With Forspoken, we've yet to see the PC build (it unlocks literally as this article goes live) but the idea of a GTX 1060 delivering 720p at 30fps on minimum settings is hardly implausible - nor unacceptably poor - considering that PS5's performance mode can hit a minimum internal resolution of 720p with a pass of FSR2 to deliver a 1440p output, scaled again to 4K. Similarly, Returnal operates natively at 1080p on PS5 with a checkerboard pass to 1440p then another upscaling pass to 4K. These are demanding games then, and it's only natural to see the PC versions require more powerful hardware to deliver experiences equivalent to the console standard.
It's always been the case that more modern games require a step-up in hardware - and in fact, while hard to imagine these days, a challenging new title that practically demanded an upgrade was even welcome back in the day.. The difference now is that while there are some reasonable CPU, RAM and SSD deals, finding graphics hardware broadly comparable to the latest consoles at a good price is challenging. Users are looking to extend the life of their hardware as much as possible and the stark reality is that legacy graphics hardware fails to match the potency of the latest consoles.
In the latest Steam hardware survey, I'd suggest that only two of the top ten GPUs (RTX 3070, RTX 3060 Ti) have the raster performance to exceed PlayStation 5 and Xbox Series X, while the most popular graphics hardware consists of the venerable GTX 1060 and the bafflingly poor GTX 1650, its numbers bolstered by its ubiquitous presence in a generation of laptops. It's all about the upgrade then - but upgrade to what?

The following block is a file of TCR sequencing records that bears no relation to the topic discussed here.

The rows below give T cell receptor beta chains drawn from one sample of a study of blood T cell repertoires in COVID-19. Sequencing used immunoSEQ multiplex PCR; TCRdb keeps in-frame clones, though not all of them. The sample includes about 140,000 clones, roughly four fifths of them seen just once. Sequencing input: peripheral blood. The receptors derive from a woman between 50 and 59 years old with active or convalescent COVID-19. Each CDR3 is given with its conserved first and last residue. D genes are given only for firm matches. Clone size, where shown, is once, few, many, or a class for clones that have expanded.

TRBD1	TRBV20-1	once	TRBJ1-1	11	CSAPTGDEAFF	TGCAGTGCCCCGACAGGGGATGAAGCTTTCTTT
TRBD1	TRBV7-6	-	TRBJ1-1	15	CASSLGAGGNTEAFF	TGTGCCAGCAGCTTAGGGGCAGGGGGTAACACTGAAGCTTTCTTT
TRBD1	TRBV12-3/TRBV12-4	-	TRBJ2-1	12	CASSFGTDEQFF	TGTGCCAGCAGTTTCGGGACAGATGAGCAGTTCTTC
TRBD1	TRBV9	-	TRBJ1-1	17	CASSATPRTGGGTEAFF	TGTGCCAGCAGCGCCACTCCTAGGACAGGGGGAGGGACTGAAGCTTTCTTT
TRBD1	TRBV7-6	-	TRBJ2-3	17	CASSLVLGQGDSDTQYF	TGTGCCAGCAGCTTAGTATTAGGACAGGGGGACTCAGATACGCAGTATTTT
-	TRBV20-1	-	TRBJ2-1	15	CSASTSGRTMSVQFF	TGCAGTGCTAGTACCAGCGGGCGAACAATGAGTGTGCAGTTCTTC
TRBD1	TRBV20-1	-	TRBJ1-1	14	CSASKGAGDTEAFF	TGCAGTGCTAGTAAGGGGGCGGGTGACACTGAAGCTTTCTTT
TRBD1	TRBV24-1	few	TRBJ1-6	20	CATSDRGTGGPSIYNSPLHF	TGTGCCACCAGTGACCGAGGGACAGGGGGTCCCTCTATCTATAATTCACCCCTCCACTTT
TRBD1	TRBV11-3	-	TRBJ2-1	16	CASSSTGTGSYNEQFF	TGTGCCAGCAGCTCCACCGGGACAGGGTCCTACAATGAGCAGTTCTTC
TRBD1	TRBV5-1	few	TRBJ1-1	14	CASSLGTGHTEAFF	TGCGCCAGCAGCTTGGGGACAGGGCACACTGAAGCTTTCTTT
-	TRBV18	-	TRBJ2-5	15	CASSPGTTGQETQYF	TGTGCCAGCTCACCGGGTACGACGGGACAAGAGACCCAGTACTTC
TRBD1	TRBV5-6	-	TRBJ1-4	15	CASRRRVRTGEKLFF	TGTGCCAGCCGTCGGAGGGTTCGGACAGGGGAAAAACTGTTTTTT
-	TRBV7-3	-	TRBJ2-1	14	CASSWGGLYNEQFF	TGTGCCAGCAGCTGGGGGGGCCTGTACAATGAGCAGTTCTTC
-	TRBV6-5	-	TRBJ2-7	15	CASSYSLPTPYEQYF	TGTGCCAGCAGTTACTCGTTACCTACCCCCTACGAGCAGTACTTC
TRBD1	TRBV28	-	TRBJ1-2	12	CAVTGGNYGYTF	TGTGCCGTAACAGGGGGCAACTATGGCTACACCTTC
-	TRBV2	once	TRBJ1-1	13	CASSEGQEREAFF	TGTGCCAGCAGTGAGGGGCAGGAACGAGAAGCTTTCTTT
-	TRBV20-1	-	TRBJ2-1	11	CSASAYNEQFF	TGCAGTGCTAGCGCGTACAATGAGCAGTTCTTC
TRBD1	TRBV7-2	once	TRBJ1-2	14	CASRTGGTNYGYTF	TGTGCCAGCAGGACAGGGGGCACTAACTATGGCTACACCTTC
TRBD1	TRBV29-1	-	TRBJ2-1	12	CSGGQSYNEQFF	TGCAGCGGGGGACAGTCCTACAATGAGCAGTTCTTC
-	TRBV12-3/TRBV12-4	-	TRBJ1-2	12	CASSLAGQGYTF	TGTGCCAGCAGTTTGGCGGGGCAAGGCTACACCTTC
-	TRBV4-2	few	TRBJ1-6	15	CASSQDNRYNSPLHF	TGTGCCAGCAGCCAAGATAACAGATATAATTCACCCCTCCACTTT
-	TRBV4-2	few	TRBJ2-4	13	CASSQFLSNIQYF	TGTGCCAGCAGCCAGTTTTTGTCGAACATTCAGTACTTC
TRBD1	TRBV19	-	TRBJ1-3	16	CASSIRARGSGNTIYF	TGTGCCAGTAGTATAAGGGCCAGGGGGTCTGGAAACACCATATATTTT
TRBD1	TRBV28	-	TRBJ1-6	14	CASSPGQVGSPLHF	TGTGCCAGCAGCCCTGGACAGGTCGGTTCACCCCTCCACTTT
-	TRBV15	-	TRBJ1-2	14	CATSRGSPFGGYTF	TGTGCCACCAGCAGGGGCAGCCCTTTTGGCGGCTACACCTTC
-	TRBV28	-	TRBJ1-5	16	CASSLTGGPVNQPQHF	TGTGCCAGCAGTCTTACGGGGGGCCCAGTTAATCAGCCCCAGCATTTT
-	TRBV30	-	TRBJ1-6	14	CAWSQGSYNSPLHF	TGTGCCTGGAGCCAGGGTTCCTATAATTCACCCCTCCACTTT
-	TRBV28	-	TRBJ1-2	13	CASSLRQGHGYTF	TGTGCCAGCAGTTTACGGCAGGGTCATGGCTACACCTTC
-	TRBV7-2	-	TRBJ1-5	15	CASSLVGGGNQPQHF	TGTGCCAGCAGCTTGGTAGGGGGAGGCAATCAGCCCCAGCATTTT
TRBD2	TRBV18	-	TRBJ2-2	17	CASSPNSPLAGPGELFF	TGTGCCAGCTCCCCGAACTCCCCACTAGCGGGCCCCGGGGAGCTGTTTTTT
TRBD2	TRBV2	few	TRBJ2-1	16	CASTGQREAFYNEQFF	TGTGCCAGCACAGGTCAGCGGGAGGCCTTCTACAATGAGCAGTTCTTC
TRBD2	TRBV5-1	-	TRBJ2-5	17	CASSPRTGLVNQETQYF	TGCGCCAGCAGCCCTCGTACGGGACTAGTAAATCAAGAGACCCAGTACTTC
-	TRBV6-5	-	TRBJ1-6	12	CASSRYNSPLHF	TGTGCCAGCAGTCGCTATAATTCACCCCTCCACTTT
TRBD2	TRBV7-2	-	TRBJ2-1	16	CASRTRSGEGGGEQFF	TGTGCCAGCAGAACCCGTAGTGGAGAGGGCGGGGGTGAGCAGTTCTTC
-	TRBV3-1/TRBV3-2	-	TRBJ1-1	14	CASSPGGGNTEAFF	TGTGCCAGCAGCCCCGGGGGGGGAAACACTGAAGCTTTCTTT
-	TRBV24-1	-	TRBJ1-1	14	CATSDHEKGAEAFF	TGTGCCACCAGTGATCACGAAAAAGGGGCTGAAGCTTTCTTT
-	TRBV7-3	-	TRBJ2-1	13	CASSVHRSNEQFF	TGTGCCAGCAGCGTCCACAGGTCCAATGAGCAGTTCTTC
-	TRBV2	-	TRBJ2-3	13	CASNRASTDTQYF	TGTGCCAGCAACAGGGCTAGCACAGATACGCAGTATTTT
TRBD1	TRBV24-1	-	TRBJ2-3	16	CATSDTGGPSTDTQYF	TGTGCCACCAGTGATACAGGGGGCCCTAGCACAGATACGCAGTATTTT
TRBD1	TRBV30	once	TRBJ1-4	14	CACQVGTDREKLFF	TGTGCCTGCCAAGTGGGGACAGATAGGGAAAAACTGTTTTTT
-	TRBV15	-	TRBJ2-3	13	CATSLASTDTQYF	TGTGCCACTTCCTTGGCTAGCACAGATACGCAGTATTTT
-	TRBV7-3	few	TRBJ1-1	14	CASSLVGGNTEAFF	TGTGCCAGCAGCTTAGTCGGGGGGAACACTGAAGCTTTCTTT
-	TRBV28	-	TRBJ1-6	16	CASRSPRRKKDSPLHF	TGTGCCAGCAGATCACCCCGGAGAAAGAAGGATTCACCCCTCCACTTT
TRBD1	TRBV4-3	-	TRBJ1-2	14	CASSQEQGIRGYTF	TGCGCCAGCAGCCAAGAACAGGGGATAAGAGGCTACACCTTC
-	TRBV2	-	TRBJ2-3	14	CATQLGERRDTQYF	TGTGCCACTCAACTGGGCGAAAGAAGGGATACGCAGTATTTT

So, are PC minimum specs 'out of control'...? I'd suggest not - this is the natural evolution of spec requirements in line with the new baseline set by the latest consoles. The problem is more about the lack of a decent GPU at mainstream price-points. The Radeon RX 6600 is lauded as the closest thing to a good deal at the moment but in my tests with it, raster performance is fine but RT is not. What I'd really like to see is a lasting price cut to the RTX 3060 12GB, which I've found to offer a decent combination of raster performance, DLSS and RT - plus some degree of future-proofing on the memory front. Occasional deals have taken the 3060 closer to the sweet spot, but we're not quite there yet - and the main issue I have based on recent pricing is that we may still be a long way off where we need to be.
Digital Foundry specialises in technical analysis of gaming hardware and software, using state-of-the-art capture systems and bespoke software to show you how well games and hardware run, visualising precisely what they're capable of. In order to show you what 4K gaming actually looks like we needed to build our own platform to supply high quality 4K video for offline viewing. So we did.
Our videos are multi-gigabyte files and we've chosen a high quality provider to ensure fast downloads. However, that bandwidth isn't free and so we charge a small monthly subscription fee of £4.50. We think it's a small price to pay for unlimited access to top-tier quality encodes of our content. Thank you.Support Digital Foundry